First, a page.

Technical skills such as engineering and hands-on experience with advanced technology and equipment are great for your CV and LinkedIn profile. Soft skills such as planning and problem-solving give you the attributes to go out and find opportunities. For example, veterans are great at setting objectives and making sure they meet them. When it comes to moving up the career ladder, setting goals for activities connected to this could be a great way to ensure it happens. These tasks don’t need to be big or time-consuming; they could be simple activities such as searching LinkedIn for potential opportunities or re-writing one section of your CV a day.

Thinking outside the box is also really important. Often in the civilian world, people move up the career ladder because their circumstances change and a new door opens. Being made redundant or a change in your personal life could lead to a decision that forces you to find another job that advances you in your career more than the one you have just left. Thinking outside the box is one of the reasons veterans are likely to act so quickly when a change like this occurs. Many of us in or from the Armed Forces don’t realise how good we are at making decisions, an attribute that often comes from having to make vital decisions quickly, often with very little information, when in the Armed Forces. Quick and efficient decision making is not only valuable when job hunting, it’s a very attractive quality for future or current employers.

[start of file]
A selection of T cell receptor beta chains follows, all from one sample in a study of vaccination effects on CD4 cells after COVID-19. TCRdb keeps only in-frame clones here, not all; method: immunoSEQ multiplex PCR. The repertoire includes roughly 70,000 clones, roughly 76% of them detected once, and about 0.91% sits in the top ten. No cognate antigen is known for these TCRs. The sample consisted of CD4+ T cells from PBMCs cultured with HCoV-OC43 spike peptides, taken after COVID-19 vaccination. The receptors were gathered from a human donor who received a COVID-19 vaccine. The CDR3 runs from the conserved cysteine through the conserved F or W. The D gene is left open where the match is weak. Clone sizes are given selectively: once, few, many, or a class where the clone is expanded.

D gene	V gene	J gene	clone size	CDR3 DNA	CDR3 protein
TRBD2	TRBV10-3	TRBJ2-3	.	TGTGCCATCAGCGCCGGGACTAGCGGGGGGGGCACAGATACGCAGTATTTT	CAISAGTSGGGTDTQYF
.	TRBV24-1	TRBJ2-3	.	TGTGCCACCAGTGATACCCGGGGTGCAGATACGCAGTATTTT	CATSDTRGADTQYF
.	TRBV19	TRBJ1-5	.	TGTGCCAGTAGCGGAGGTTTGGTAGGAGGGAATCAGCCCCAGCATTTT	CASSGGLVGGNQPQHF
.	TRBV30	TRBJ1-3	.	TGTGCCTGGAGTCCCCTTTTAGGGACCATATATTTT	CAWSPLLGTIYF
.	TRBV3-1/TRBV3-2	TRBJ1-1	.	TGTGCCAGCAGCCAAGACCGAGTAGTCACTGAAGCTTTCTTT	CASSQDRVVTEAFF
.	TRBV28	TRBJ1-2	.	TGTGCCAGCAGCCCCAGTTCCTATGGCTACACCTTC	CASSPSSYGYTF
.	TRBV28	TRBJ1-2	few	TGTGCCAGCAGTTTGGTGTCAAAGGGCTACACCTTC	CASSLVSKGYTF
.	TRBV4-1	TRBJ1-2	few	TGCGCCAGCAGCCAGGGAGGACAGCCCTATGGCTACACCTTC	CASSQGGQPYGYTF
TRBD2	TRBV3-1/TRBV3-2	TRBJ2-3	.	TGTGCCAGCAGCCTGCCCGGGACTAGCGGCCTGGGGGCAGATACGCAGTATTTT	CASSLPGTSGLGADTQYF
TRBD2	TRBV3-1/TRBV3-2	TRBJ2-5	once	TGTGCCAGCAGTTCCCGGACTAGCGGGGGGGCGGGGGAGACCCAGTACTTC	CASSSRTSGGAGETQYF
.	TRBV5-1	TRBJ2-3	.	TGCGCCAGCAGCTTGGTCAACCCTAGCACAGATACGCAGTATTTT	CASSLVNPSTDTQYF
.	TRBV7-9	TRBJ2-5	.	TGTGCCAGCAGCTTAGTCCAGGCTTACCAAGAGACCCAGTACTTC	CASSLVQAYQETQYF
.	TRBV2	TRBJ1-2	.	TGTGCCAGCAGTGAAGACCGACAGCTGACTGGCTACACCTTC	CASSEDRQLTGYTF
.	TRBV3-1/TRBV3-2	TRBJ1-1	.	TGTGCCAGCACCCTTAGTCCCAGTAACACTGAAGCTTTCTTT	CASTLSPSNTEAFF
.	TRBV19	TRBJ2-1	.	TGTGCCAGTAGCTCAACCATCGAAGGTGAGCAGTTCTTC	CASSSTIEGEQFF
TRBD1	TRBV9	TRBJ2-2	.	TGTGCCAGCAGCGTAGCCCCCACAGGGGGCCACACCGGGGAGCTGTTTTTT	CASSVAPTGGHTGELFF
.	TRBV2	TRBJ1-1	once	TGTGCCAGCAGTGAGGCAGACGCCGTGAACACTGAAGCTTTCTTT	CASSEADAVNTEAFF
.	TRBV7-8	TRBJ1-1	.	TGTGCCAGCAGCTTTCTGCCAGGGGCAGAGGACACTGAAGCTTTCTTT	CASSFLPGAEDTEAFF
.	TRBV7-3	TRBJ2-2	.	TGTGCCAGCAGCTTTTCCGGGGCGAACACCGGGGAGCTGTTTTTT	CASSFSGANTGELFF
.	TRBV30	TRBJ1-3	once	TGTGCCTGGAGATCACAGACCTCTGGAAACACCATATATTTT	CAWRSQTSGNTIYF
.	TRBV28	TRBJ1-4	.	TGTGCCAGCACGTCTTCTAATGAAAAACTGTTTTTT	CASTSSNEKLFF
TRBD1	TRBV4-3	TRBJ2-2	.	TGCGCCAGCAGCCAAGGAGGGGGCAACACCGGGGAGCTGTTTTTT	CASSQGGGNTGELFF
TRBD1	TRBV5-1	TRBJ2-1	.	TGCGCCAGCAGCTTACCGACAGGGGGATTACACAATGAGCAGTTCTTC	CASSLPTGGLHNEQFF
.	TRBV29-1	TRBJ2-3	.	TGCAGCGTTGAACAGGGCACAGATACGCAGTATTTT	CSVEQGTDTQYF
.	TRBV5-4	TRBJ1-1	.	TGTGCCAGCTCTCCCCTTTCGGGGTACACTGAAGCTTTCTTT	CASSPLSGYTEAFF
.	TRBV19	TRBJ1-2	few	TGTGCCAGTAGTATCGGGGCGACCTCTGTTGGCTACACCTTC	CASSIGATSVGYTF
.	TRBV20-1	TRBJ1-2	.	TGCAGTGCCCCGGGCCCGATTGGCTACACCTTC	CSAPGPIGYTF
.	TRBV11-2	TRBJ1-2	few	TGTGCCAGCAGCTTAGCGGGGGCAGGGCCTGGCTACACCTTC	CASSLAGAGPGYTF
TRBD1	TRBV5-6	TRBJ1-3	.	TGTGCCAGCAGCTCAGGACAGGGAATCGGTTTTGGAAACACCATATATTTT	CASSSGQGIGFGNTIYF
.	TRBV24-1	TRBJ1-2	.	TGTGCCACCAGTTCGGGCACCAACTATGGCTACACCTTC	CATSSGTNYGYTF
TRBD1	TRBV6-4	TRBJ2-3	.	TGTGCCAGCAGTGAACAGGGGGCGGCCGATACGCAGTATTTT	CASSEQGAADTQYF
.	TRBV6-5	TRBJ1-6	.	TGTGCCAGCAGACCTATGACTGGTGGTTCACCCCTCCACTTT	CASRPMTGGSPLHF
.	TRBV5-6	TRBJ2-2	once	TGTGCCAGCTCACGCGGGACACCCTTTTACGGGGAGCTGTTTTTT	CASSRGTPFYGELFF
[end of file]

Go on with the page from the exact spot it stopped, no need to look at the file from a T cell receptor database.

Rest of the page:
In my role at Forces Employment Charity, I have a lot of exposure to organisations hiring veterans. I know from this experience that during the COVID-19 pandemic and the resulting lockdowns, a lot of employers found that the veterans in their organisations were more resilient and adaptable than those with a civilian background. Veterans were leading the way when it came to making sure businesses ran and operated as smoothly as possible. Delivering under pressure is something employers value, and this skill will undoubtedly unlock future career opportunities.

Considering a sideways step

As a veteran, you might find climbing the career ladder to be frustrating, especially if you feel that you have been overlooked for promotion. It may be that there is a lack of opportunity within your company, or perhaps others have simply been better at highlighting their abilities to senior management.

It could be that you need to consider a similar role in another organisation where there are more opportunities for advancement. People outside of the Armed Forces will often need to take a sideways step in their careers. For example, if they lack a specific skill or exposure to a certain business area, it may be that they need to take a sideways step to gain this valuable experience to open up the right career pathways.

What’s next? You can decide.

Career progression doesn’t have to be daunting. It can be incredibly rewarding and exciting. The Forces Employment Charity is uniquely positioned to offer long-standing expertise with a modern approach to those seeking employment and support. We stand by veterans and empower them to move up the career ladder. Giving you life-long support that you can access at any point. Whether you know what you want your future to hold or are simply asking, “What’s next?”

For more information or to register to receive our help, register with us today.